Attorney: Boy, 11, accused of sexual assault will not be a threat in return to school

Posted March 05, 2014, at 5 p.m.

MACHIAS, Maine — A 11-year-old Harrington boy who faces a charge of sexually assaulting another boy is no threat to others if he returns to class at Harrington Elementary School, his attorney said Wednesday.

A Washington County District Court judge ordered the defendant on Tuesday to attend school or an alternative education program as a condition of his continued release. The boy has been tutored at the offices of School Administrative District 37 in recent weeks, Jeffrey Davidson, his attorney, told the court.

“I really don’t believe there will be a safety issue in the school,” Davidson told the Bangor Daily News on Wednesday.

Some parents in the community “maybe think he’s a villainous monster who’s going to do terrible things in class, but that’s really silly,” he added.

Davidson has not talked with school officials yet about whether his client will return to class or continue to be tutored. “We’ll have that discussion with the school … when it’s the right time,” he said.

The victim of the alleged sexual assault was a student at the same school, but the incident did not take place on school property. Some parents have sought to have the accused boy removed from school, but school officials insist they may not take such action because the alleged assault took place off school property.

In a new development, the parents of the victim and an attorney representing them acknowledged they have a legal action pending. Glen Porter, a Bangor attorney representing the couple, said his clients have filed a preliminary notice of a pending legal claim, which is civil, not criminal.

“No litigation has been filed at this point,” he said.

Asked who the defendant would be, Porter said it was “unknown,” but he noted the pending legal claim “has to do with the school district and the superintendent.” The legal action likely will be filed within 30-60 days, he said.

The school district is headed by Superintendent Ronald Ramsay, who did not immediately respond to an email seeking comment Wednesday.

“We’re not sure at this point” what type of legal action they would take, the victim’s father said Wednesday. He and his wife have been waiting to see how the criminal case would unfold, he added. The parents, who are not being named by the Bangor Daily News in order to protect the identity of their son, removed their son and a sibling from the elementary school and placed them in private school.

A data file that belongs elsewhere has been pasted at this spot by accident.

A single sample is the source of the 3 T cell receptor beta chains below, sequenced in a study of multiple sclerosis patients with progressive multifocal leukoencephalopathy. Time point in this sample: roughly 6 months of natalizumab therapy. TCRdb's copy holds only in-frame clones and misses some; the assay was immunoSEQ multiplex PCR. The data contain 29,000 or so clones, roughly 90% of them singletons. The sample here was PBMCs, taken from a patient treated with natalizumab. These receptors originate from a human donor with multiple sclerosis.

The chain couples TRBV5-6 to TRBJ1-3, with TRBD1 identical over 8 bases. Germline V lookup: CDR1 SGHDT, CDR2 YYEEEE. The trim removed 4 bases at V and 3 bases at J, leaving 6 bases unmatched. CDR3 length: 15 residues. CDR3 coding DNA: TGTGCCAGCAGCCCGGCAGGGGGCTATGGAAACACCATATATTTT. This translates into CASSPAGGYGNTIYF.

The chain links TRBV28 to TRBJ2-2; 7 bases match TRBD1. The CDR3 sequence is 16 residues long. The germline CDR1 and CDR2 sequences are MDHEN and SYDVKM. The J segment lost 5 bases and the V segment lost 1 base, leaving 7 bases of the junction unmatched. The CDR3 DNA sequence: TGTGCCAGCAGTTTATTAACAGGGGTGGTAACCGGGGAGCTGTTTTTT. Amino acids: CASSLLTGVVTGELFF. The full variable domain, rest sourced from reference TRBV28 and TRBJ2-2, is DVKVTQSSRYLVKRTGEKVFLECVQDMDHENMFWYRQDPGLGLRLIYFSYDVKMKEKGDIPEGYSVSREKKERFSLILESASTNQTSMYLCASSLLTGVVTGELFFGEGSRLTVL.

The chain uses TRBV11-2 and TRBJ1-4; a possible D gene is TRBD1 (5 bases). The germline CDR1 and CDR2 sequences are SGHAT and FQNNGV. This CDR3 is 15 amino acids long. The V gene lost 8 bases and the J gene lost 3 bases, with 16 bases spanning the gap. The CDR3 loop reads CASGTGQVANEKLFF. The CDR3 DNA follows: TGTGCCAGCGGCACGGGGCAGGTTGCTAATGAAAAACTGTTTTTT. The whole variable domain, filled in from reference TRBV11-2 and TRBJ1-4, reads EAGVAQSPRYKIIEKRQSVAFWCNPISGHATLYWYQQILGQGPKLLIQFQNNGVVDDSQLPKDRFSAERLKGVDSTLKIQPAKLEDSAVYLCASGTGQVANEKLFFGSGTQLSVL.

The father of the victim made it clear that his claim would target SAD 37.

“I will go after the school district,” he said, “just to get things done.”

He intends to seek compensation for expenses associated with putting his two children in private school, he said.

“I shouldn’t have had to yank my kids out of school,” he contended. In addition to incurring the expense of private school tuition, he and his wife have had added costs of transporting their children to private school and rescheduling business activities. Expenses would total about $250,000 by the time his children graduate grade 12, he said.

“None of this would have happened,” he argued, if the school district had followed federal Title IX policies. Under those policies, an incidence of sexual assault could place a student in a “disruptive learning environment,” said the father, who, with other parents, sought the removal from the classroom of the boy who was charged. A subcommittee of the SAD 37 school board is conducting a review of school district policies.

His son’s behavior changed last fall before the parents learned of the sexual assault, his wife said in an interview in January.

However, the child’s condition has improved, the father suggested Wednesday. The boy has gained more than six pounds since a physical exam in November.

“It’s a substantial change,” he said. “He’s happy now.”

Davidson declined to elaborate on statements he made in court on Tuesday, when he suggested that his client may have been in danger from adults in the community. Threats toward his client were intimated in social media, Davidson told the court.

They were not aware of any threats made toward the defendant in social media or other venues, the parents of the victim said. However, at a meeting of angry parents with Ramsay in January, some parents asked the superintendent if they thought the alleged offender was safe in school. Ramsay’s view was that the boy was not safe, according to the victim’s father.

Sarah Strout, a leading organizer of the meeting of parents with Ramsay and a protest the same day, did not return a phone call seeking comment.

Davidson praised Ramsay for the way he has handled the situation. Ramsay “has really been a prince,” he said, in the way he has treated his client as well as others in the case.

The father of the victim had a different view. “We fought with [school officials] about five weeks,” he said, trying to persuade them to “do the right thing.” Ramsay would not put the issue on the agenda for a school board meeting, he said. “He took it upon himself to just bury it.”

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